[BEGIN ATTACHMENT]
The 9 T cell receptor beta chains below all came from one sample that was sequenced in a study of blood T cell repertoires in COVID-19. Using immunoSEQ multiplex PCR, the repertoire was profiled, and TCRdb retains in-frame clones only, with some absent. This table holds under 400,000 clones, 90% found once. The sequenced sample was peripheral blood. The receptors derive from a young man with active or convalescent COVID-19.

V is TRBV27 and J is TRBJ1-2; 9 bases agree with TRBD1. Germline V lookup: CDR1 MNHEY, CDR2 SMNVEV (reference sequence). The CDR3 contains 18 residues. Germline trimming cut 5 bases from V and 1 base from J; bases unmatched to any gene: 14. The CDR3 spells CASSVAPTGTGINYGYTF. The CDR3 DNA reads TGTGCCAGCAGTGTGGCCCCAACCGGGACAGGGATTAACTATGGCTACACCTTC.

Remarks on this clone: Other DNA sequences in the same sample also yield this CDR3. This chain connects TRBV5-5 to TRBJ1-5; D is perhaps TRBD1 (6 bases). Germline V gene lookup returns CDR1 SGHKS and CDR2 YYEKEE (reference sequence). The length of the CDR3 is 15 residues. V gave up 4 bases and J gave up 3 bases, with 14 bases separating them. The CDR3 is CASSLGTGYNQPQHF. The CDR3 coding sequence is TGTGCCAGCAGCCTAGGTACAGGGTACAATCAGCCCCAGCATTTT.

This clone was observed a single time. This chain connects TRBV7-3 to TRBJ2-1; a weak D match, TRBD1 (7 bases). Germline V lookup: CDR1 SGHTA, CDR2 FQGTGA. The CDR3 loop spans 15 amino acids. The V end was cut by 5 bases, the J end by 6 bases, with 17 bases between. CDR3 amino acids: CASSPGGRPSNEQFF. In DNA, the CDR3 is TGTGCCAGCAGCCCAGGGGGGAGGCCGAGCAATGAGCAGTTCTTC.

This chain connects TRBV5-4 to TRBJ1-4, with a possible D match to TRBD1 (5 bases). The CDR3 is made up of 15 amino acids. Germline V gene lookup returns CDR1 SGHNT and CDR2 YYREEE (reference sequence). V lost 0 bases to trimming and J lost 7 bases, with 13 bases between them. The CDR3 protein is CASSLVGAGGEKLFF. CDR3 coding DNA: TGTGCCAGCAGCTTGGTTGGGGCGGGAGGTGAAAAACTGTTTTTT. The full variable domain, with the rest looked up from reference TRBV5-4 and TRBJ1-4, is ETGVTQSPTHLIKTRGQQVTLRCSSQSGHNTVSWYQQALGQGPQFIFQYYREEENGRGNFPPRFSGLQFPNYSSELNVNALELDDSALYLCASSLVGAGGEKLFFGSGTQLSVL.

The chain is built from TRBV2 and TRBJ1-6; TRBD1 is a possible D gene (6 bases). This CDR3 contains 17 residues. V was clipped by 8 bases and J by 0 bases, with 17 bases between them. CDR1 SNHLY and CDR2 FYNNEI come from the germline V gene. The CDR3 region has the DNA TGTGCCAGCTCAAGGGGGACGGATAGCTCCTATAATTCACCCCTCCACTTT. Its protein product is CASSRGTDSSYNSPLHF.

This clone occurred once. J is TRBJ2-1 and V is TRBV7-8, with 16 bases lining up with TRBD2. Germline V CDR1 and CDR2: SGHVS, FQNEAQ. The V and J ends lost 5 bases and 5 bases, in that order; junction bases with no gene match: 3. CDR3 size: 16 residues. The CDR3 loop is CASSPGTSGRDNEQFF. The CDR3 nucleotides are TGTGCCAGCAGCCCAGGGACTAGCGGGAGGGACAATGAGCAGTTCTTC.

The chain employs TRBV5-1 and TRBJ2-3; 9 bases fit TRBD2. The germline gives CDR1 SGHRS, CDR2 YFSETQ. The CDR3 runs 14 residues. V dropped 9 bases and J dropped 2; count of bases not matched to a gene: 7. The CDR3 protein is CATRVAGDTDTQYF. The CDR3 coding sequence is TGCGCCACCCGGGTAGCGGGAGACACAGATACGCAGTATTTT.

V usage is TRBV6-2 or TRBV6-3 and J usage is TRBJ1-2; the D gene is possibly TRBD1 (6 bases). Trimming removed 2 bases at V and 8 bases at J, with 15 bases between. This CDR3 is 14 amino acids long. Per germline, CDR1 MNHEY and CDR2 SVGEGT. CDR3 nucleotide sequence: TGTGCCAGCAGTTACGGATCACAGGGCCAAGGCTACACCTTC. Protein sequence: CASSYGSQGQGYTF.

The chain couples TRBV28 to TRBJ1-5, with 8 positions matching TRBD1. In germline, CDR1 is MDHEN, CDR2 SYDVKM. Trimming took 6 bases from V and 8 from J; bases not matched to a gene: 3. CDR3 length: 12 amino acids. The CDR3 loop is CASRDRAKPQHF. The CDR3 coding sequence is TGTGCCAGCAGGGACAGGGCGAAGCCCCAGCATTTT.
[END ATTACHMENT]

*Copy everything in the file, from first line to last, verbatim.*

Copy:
The 9 T cell receptor beta chains below all came from one sample that was sequenced in a study of blood T cell repertoires in COVID-19. Using immunoSEQ multiplex PCR, the repertoire was profiled, and TCRdb retains in-frame clones only, with some absent. This table holds under 400,000 clones, 90% found once. The sequenced sample was peripheral blood. The receptors derive from a young man with active or convalescent COVID-19.

V is TRBV27 and J is TRBJ1-2; 9 bases agree with TRBD1. Germline V lookup: CDR1 MNHEY, CDR2 SMNVEV (reference sequence). The CDR3 contains 18 residues. Germline trimming cut 5 bases from V and 1 base from J; bases unmatched to any gene: 14. The CDR3 spells CASSVAPTGTGINYGYTF. The CDR3 DNA reads TGTGCCAGCAGTGTGGCCCCAACCGGGACAGGGATTAACTATGGCTACACCTTC.

Remarks on this clone: Other DNA sequences in the same sample also yield this CDR3. This chain connects TRBV5-5 to TRBJ1-5; D is perhaps TRBD1 (6 bases). Germline V gene lookup returns CDR1 SGHKS and CDR2 YYEKEE (reference sequence). The length of the CDR3 is 15 residues. V gave up 4 bases and J gave up 3 bases, with 14 bases separating them. The CDR3 is CASSLGTGYNQPQHF. The CDR3 coding sequence is TGTGCCAGCAGCCTAGGTACAGGGTACAATCAGCCCCAGCATTTT.

This clone was observed a single time. This chain connects TRBV7-3 to TRBJ2-1; a weak D match, TRBD1 (7 bases). Germline V lookup: CDR1 SGHTA, CDR2 FQGTGA. The CDR3 loop spans 15 amino acids. The V end was cut by 5 bases, the J end by 6 bases, with 17 bases between. CDR3 amino acids: CASSPGGRPSNEQFF. In DNA, the CDR3 is TGTGCCAGCAGCCCAGGGGGGAGGCCGAGCAATGAGCAGTTCTTC.

This chain connects TRBV5-4 to TRBJ1-4, with a possible D match to TRBD1 (5 bases). The CDR3 is made up of 15 amino acids. Germline V gene lookup returns CDR1 SGHNT and CDR2 YYREEE (reference sequence). V lost 0 bases to trimming and J lost 7 bases, with 13 bases between them. The CDR3 protein is CASSLVGAGGEKLFF. CDR3 coding DNA: TGTGCCAGCAGCTTGGTTGGGGCGGGAGGTGAAAAACTGTTTTTT. The full variable domain, with the rest looked up from reference TRBV5-4 and TRBJ1-4, is ETGVTQSPTHLIKTRGQQVTLRCSSQSGHNTVSWYQQALGQGPQFIFQYYREEENGRGNFPPRFSGLQFPNYSSELNVNALELDDSALYLCASSLVGAGGEKLFFGSGTQLSVL.

The chain is built from TRBV2 and TRBJ1-6; TRBD1 is a possible D gene (6 bases). This CDR3 contains 17 residues. V was clipped by 8 bases and J by 0 bases, with 17 bases between them. CDR1 SNHLY and CDR2 FYNNEI come from the germline V gene. The CDR3 region has the DNA TGTGCCAGCTCAAGGGGGACGGATAGCTCCTATAATTCACCCCTCCACTTT. Its protein product is CASSRGTDSSYNSPLHF.

This clone occurred once. J is TRBJ2-1 and V is TRBV7-8, with 16 bases lining up with TRBD2. Germline V CDR1 and CDR2: SGHVS, FQNEAQ. The V and J ends lost 5 bases and 5 bases, in that order; junction bases with no gene match: 3. CDR3 size: 16 residues. The CDR3 loop is CASSPGTSGRDNEQFF. The CDR3 nucleotides are TGTGCCAGCAGCCCAGGGACTAGCGGGAGGGACAATGAGCAGTTCTTC.

The chain employs TRBV5-1 and TRBJ2-3; 9 bases fit TRBD2. The germline gives CDR1 SGHRS, CDR2 YFSETQ. The CDR3 runs 14 residues. V dropped 9 bases and J dropped 2; count of bases not matched to a gene: 7. The CDR3 protein is CATRVAGDTDTQYF. The CDR3 coding sequence is TGCGCCACCCGGGTAGCGGGAGACACAGATACGCAGTATTTT.

V usage is TRBV6-2 or TRBV6-3 and J usage is TRBJ1-2; the D gene is possibly TRBD1 (6 bases). Trimming removed 2 bases at V and 8 bases at J, with 15 bases between. This CDR3 is 14 amino acids long. Per germline, CDR1 MNHEY and CDR2 SVGEGT. CDR3 nucleotide sequence: TGTGCCAGCAGTTACGGATCACAGGGCCAAGGCTACACCTTC. Protein sequence: CASSYGSQGQGYTF.

The chain couples TRBV28 to TRBJ1-5, with 8 positions matching TRBD1. In germline, CDR1 is MDHEN, CDR2 SYDVKM. Trimming took 6 bases from V and 8 from J; bases not matched to a gene: 3. CDR3 length: 12 amino acids. The CDR3 loop is CASRDRAKPQHF. The CDR3 coding sequence is TGTGCCAGCAGGGACAGGGCGAAGCCCCAGCATTTT.